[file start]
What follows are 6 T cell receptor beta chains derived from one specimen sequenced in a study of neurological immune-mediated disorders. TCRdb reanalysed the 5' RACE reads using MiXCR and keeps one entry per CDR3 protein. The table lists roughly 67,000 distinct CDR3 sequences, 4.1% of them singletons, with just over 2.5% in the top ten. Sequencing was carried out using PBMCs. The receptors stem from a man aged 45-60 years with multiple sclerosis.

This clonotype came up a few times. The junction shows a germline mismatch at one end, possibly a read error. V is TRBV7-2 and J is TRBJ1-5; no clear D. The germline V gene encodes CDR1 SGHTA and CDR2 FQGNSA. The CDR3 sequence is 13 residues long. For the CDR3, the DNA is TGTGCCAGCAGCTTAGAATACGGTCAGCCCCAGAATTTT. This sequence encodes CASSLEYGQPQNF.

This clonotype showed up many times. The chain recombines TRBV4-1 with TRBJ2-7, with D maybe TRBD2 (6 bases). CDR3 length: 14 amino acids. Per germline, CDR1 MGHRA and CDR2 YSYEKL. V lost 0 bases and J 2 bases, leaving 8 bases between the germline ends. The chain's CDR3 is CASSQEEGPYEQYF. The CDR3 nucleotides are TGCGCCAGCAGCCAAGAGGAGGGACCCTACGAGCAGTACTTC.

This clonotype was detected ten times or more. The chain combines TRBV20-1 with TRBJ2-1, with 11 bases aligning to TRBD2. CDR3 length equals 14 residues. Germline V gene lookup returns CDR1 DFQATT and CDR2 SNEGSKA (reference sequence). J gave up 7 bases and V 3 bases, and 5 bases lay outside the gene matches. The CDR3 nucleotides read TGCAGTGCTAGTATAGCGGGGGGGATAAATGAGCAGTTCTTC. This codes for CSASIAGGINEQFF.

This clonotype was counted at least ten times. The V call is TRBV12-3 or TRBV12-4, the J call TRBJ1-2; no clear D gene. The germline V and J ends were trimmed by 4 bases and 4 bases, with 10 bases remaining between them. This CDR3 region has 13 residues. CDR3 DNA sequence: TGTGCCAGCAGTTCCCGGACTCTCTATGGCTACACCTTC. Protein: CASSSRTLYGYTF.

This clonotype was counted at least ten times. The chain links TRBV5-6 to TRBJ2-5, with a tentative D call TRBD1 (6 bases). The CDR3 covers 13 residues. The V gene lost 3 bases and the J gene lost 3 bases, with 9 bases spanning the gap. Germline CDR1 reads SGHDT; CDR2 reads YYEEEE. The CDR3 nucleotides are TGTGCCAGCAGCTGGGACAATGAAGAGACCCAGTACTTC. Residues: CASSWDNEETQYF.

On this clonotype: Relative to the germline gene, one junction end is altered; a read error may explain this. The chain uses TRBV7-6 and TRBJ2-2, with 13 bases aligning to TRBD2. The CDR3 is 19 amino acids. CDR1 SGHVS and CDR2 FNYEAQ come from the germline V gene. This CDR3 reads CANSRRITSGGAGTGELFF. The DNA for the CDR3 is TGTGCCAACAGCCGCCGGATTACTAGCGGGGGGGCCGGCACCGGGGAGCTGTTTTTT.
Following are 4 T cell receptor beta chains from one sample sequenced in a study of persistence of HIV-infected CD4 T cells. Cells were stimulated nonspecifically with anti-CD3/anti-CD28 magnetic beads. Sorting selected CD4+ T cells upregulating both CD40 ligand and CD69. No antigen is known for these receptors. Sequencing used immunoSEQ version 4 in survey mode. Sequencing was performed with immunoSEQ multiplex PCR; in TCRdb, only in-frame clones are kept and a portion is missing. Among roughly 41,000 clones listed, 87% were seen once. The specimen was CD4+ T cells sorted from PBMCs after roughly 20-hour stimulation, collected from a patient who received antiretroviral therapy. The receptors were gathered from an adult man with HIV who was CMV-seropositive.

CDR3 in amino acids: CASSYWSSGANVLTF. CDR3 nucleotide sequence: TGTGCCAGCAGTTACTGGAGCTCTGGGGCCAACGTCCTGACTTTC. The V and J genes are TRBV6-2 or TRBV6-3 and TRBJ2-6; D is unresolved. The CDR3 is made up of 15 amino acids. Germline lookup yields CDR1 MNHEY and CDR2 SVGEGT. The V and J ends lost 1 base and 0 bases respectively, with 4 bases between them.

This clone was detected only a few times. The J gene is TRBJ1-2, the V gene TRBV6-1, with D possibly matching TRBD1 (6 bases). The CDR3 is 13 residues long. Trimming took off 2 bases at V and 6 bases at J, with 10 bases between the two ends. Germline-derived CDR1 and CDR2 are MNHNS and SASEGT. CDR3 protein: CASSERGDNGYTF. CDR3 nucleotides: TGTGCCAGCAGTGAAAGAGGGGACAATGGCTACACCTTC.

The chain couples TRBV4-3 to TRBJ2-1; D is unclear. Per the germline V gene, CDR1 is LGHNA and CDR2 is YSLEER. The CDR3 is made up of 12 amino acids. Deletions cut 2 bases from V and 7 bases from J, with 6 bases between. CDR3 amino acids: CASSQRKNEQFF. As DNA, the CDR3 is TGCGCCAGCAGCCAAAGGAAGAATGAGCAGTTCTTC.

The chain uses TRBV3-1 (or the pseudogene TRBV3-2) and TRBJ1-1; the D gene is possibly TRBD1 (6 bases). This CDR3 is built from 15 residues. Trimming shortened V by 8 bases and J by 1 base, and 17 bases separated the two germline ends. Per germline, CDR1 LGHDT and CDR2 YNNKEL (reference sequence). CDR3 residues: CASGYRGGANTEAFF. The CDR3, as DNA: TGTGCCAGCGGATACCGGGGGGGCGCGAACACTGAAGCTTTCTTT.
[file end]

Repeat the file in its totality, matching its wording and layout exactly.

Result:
What follows are 6 T cell receptor beta chains derived from one specimen sequenced in a study of neurological immune-mediated disorders. TCRdb reanalysed the 5' RACE reads using MiXCR and keeps one entry per CDR3 protein. The table lists roughly 67,000 distinct CDR3 sequences, 4.1% of them singletons, with just over 2.5% in the top ten. Sequencing was carried out using PBMCs. The receptors stem from a man aged 45-60 years with multiple sclerosis.

This clonotype came up a few times. The junction shows a germline mismatch at one end, possibly a read error. V is TRBV7-2 and J is TRBJ1-5; no clear D. The germline V gene encodes CDR1 SGHTA and CDR2 FQGNSA. The CDR3 sequence is 13 residues long. For the CDR3, the DNA is TGTGCCAGCAGCTTAGAATACGGTCAGCCCCAGAATTTT. This sequence encodes CASSLEYGQPQNF.

This clonotype showed up many times. The chain recombines TRBV4-1 with TRBJ2-7, with D maybe TRBD2 (6 bases). CDR3 length: 14 amino acids. Per germline, CDR1 MGHRA and CDR2 YSYEKL. V lost 0 bases and J 2 bases, leaving 8 bases between the germline ends. The chain's CDR3 is CASSQEEGPYEQYF. The CDR3 nucleotides are TGCGCCAGCAGCCAAGAGGAGGGACCCTACGAGCAGTACTTC.

This clonotype was detected ten times or more. The chain combines TRBV20-1 with TRBJ2-1, with 11 bases aligning to TRBD2. CDR3 length equals 14 residues. Germline V gene lookup returns CDR1 DFQATT and CDR2 SNEGSKA (reference sequence). J gave up 7 bases and V 3 bases, and 5 bases lay outside the gene matches. The CDR3 nucleotides read TGCAGTGCTAGTATAGCGGGGGGGATAAATGAGCAGTTCTTC. This codes for CSASIAGGINEQFF.

This clonotype was counted at least ten times. The V call is TRBV12-3 or TRBV12-4, the J call TRBJ1-2; no clear D gene. The germline V and J ends were trimmed by 4 bases and 4 bases, with 10 bases remaining between them. This CDR3 region has 13 residues. CDR3 DNA sequence: TGTGCCAGCAGTTCCCGGACTCTCTATGGCTACACCTTC. Protein: CASSSRTLYGYTF.

This clonotype was counted at least ten times. The chain links TRBV5-6 to TRBJ2-5, with a tentative D call TRBD1 (6 bases). The CDR3 covers 13 residues. The V gene lost 3 bases and the J gene lost 3 bases, with 9 bases spanning the gap. Germline CDR1 reads SGHDT; CDR2 reads YYEEEE. The CDR3 nucleotides are TGTGCCAGCAGCTGGGACAATGAAGAGACCCAGTACTTC. Residues: CASSWDNEETQYF.

On this clonotype: Relative to the germline gene, one junction end is altered; a read error may explain this. The chain uses TRBV7-6 and TRBJ2-2, with 13 bases aligning to TRBD2. The CDR3 is 19 amino acids. CDR1 SGHVS and CDR2 FNYEAQ come from the germline V gene. This CDR3 reads CANSRRITSGGAGTGELFF. The DNA for the CDR3 is TGTGCCAACAGCCGCCGGATTACTAGCGGGGGGGCCGGCACCGGGGAGCTGTTTTTT.
Following are 4 T cell receptor beta chains from one sample sequenced in a study of persistence of HIV-infected CD4 T cells. Cells were stimulated nonspecifically with anti-CD3/anti-CD28 magnetic beads. Sorting selected CD4+ T cells upregulating both CD40 ligand and CD69. No antigen is known for these receptors. Sequencing used immunoSEQ version 4 in survey mode. Sequencing was performed with immunoSEQ multiplex PCR; in TCRdb, only in-frame clones are kept and a portion is missing. Among roughly 41,000 clones listed, 87% were seen once. The specimen was CD4+ T cells sorted from PBMCs after roughly 20-hour stimulation, collected from a patient who received antiretroviral therapy. The receptors were gathered from an adult man with HIV who was CMV-seropositive.

CDR3 in amino acids: CASSYWSSGANVLTF. CDR3 nucleotide sequence: TGTGCCAGCAGTTACTGGAGCTCTGGGGCCAACGTCCTGACTTTC. The V and J genes are TRBV6-2 or TRBV6-3 and TRBJ2-6; D is unresolved. The CDR3 is made up of 15 amino acids. Germline lookup yields CDR1 MNHEY and CDR2 SVGEGT. The V and J ends lost 1 base and 0 bases respectively, with 4 bases between them.

This clone was detected only a few times. The J gene is TRBJ1-2, the V gene TRBV6-1, with D possibly matching TRBD1 (6 bases). The CDR3 is 13 residues long. Trimming took off 2 bases at V and 6 bases at J, with 10 bases between the two ends. Germline-derived CDR1 and CDR2 are MNHNS and SASEGT. CDR3 protein: CASSERGDNGYTF. CDR3 nucleotides: TGTGCCAGCAGTGAAAGAGGGGACAATGGCTACACCTTC.

The chain couples TRBV4-3 to TRBJ2-1; D is unclear. Per the germline V gene, CDR1 is LGHNA and CDR2 is YSLEER. The CDR3 is made up of 12 amino acids. Deletions cut 2 bases from V and 7 bases from J, with 6 bases between. CDR3 amino acids: CASSQRKNEQFF. As DNA, the CDR3 is TGCGCCAGCAGCCAAAGGAAGAATGAGCAGTTCTTC.

The chain uses TRBV3-1 (or the pseudogene TRBV3-2) and TRBJ1-1; the D gene is possibly TRBD1 (6 bases). This CDR3 is built from 15 residues. Trimming shortened V by 8 bases and J by 1 base, and 17 bases separated the two germline ends. Per germline, CDR1 LGHDT and CDR2 YNNKEL (reference sequence). CDR3 residues: CASGYRGGANTEAFF. The CDR3, as DNA: TGTGCCAGCGGATACCGGGGGGGCGCGAACACTGAAGCTTTCTTT.